Friday, November 30, 2012

Wake Up Lucid

Ian Baca and Jamie Baca of Wake Up Lucid at Sunset Beer Company



At Sunset Beer Company

1498 W. Sunset Blvd., Los Angeles (Echo Park)

So many bands perform in Los Angeles every night that it's a rarity to come across a special act whose music not only makes you stop and take notice but leaves an impression that lasts well after they've played their last note on stage. After my first time watching Wake Up Lucid perform, I immediately bought a copy of Feel It, their debut full-length, and the album has been in constant rotation on my record player ever since. The trio marries classic blues and rock elements with the fuzz and aggressive energy of garage-rock to truly set themselves apart from most groups on the scene.

But a frenetic live show and unique sound aren't the only remarkable attributes of this band. Vocalist/guitarist Ryan Baca, bassist Ian Baca and drummer Jamie Baca have known each other since birth.

"Jamie and I are brothers, and Ryan is our cousin. Our dads were brothers, and they were in a band together, too," shares Ian. "We grew up in Apple Valley, Calif., and they used to play cover songs, like Neil Young and lots of '70s records, around Barstow Community College. They would always play at family gatherings where other family members would sing along. We really just grew up playing music."

Ian and Jamie accompany me on my first expedition to Sunset Beer Company, a bottle shop/tasting room/bar space in Echo Park, and I couldn't have asked for better partners on a beer hunt than the Baca brothers. Situated in the corner of a nondescript strip mall, Sunset Beer Company opened a little over a year ago and is truly a beer wonderland. From England's Wells Banana Bread Beer to selections from Central Cali's Firestone Walker Brewery's, they offer over 250 beers to purchase from their wall of refrigerators or taste in their cozy bar area. Since the $2 per bottle corkage fee is a little steep, it's best to taste whatever they have on tap then buy some bottles of different beers to take home.

We walk around the bar room that resembles someone's den with its fireplace, wooden shelves lined with books and brown leather chairs before deciding to each try something new: the Black Butte Porter from Portland, Ore.'s Deschutes Brewery for Jamie, the Stone IPA from Escondido, Calif. for Ian and the Sourdough Ale from Pasadena's Craftsman Brewing Company for me. As we settle onto a long wooden bench with our pints, the brothers inform me that Ryan won't be joining us because he's ill. Since the frontman resides in Orange County anyway, it will give me more time to pick the other two's brains about their respective L.A. neighborhoods.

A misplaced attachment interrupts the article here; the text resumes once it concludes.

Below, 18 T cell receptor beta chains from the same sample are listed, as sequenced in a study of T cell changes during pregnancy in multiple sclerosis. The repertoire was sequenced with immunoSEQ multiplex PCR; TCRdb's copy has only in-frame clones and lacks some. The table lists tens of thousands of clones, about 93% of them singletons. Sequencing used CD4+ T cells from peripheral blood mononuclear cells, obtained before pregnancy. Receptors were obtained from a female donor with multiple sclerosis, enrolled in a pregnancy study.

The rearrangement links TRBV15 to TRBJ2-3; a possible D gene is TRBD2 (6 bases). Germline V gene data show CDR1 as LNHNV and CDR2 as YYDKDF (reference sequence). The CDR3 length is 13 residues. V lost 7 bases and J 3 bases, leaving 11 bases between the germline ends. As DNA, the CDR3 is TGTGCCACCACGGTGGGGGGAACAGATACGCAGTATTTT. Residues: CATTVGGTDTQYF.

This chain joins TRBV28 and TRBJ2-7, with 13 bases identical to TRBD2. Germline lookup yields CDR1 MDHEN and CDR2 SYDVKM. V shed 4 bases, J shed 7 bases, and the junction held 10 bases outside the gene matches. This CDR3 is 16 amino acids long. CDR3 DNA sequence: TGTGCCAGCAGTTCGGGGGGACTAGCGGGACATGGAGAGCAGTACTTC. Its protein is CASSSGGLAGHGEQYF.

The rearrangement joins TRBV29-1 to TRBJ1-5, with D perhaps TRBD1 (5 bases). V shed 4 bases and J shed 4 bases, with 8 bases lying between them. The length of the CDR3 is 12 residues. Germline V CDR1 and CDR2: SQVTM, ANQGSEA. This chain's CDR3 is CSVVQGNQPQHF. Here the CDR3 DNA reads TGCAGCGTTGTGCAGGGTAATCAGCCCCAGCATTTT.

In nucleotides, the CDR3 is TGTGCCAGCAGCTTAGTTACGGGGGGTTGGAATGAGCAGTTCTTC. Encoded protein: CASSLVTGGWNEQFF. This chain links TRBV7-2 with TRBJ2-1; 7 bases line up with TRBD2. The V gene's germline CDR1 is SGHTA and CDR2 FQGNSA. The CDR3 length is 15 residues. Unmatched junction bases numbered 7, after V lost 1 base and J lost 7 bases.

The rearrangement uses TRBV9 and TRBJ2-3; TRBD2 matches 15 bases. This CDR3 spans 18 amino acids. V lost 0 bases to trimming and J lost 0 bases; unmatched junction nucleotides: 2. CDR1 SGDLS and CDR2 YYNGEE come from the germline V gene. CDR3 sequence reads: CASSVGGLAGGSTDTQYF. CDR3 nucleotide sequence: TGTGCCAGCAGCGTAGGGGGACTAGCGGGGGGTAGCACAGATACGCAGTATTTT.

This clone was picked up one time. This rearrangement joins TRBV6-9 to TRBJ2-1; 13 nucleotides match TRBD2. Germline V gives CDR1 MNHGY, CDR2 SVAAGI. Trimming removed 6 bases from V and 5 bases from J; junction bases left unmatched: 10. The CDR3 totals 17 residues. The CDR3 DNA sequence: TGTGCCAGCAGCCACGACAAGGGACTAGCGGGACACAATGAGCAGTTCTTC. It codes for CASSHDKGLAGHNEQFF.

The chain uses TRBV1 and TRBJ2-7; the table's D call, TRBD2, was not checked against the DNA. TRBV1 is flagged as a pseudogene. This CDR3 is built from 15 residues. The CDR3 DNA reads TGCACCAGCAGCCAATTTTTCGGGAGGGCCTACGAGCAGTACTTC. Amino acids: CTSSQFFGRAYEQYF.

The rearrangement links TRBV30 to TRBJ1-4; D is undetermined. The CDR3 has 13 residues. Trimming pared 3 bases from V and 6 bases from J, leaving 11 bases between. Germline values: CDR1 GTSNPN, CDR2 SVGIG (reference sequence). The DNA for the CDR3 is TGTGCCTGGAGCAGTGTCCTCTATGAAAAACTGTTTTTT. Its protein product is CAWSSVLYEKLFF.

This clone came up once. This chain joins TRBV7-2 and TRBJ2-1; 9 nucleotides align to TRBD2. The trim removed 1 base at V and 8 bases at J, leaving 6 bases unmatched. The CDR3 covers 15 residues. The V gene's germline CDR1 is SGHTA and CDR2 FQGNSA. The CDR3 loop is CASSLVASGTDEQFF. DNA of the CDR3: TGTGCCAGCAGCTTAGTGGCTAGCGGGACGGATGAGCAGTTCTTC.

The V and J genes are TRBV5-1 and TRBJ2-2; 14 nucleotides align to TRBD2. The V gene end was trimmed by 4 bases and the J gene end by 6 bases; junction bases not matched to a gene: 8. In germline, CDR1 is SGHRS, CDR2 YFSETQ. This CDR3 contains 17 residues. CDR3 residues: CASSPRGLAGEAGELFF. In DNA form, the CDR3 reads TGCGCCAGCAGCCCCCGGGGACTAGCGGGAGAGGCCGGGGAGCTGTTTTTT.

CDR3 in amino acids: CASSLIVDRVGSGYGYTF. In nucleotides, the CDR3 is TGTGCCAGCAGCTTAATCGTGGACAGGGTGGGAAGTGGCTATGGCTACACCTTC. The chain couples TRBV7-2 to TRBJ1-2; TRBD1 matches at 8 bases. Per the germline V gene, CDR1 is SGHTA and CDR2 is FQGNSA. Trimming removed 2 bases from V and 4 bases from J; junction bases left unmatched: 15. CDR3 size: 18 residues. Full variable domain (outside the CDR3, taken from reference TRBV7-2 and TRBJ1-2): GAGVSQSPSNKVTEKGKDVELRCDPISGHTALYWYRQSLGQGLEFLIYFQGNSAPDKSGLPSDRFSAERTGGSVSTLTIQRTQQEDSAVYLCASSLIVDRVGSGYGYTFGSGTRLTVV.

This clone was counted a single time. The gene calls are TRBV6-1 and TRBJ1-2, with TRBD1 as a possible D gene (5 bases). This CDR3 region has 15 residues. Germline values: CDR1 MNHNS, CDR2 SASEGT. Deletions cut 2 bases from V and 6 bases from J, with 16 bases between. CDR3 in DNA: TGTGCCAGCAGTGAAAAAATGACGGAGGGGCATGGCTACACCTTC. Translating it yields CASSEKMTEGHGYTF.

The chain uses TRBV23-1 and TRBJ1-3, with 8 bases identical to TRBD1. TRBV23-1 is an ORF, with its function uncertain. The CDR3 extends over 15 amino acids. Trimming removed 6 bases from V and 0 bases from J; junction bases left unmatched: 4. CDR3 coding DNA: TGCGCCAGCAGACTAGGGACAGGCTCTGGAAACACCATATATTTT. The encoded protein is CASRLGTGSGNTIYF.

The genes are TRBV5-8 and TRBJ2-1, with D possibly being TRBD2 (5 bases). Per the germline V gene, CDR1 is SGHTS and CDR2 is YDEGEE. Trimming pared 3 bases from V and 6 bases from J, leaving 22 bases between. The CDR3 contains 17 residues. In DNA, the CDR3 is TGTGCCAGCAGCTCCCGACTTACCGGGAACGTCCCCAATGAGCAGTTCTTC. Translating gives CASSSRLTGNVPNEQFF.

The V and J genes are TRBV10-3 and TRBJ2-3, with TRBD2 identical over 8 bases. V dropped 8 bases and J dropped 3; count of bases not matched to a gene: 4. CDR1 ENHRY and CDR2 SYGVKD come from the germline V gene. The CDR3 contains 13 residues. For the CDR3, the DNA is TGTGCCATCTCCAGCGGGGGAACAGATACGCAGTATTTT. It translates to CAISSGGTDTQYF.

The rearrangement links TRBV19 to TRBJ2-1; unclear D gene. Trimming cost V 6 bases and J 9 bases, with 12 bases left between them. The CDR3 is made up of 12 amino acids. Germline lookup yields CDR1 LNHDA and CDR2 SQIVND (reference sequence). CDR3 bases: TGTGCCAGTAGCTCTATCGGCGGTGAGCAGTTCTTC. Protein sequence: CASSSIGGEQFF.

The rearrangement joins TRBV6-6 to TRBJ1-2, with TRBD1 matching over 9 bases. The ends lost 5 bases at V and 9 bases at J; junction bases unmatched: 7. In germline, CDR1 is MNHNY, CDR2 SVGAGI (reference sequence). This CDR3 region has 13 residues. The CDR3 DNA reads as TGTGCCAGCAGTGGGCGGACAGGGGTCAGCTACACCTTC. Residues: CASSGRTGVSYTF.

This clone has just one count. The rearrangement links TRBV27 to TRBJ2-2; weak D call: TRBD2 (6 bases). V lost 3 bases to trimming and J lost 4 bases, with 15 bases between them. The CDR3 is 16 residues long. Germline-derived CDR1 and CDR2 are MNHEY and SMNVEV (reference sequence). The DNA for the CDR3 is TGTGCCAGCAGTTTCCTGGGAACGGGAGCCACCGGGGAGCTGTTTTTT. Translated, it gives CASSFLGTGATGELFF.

"I live in Silver Lake/East Hollywood area in a commercial spot with some friends. It's a really cool spot that used to be a medical office. We're lucky because we never have anybody complain about the noise we make," says Jamie. "I live right next to the Kitchen, and their Carmelized Onion Frittata is really good with the fluffy eggs and the onions all interspersed in it."

The brothers are also fans of El Chavo, Pho Café and Red Lion. They both love playing venues like Silverlake Lounge and the Echo, but Ian actually lives on the other side of town.

"I live in Culver City, and the area is really starting to come around. I live off Washington in the Art District, and there are like 50 galleries within walking distance. The farmers market's cool in downtown Culver City, and there are some good places to eat," he says. "I like the bars, culture and art. If I get off of work early I could walk around a museum for a couple of hours., and every Saturday at least one of the galleries has an opening with wine and lots of different people. The Mandrake, a little place right on gallery row, is a pretty cool bar. Cinema Bar on Sepulveda, that's a good spot. I love dive bars. In Venice, there's Hinano Café and across the street the Whaler. I like Danny's down there on Windward, too."

The hustle and bustle of Los Angeles is a far cry from the high-desert area of Apple Valley where the Bacas grew up. Music was a constant fixture in their homes, and they all picked up instruments at an early age. Ryan began to play the guitar at 7, while Jamie started on the drums at 8.

Ian, Ryan and Jamie (Chris Beyer)
Ian recalls, "I had left my drums at home when I moved away. I came back, and this guy [nods at Jamie] was shredding. I just said, 'Well, I feel like I can't take them back now.'"

"It wasn't really an intentional thing," Jamie says of 'stealing' Ian's kit. "My brothers had taught me one beat, and from there I practiced it and then could add some things on. It was just something to do."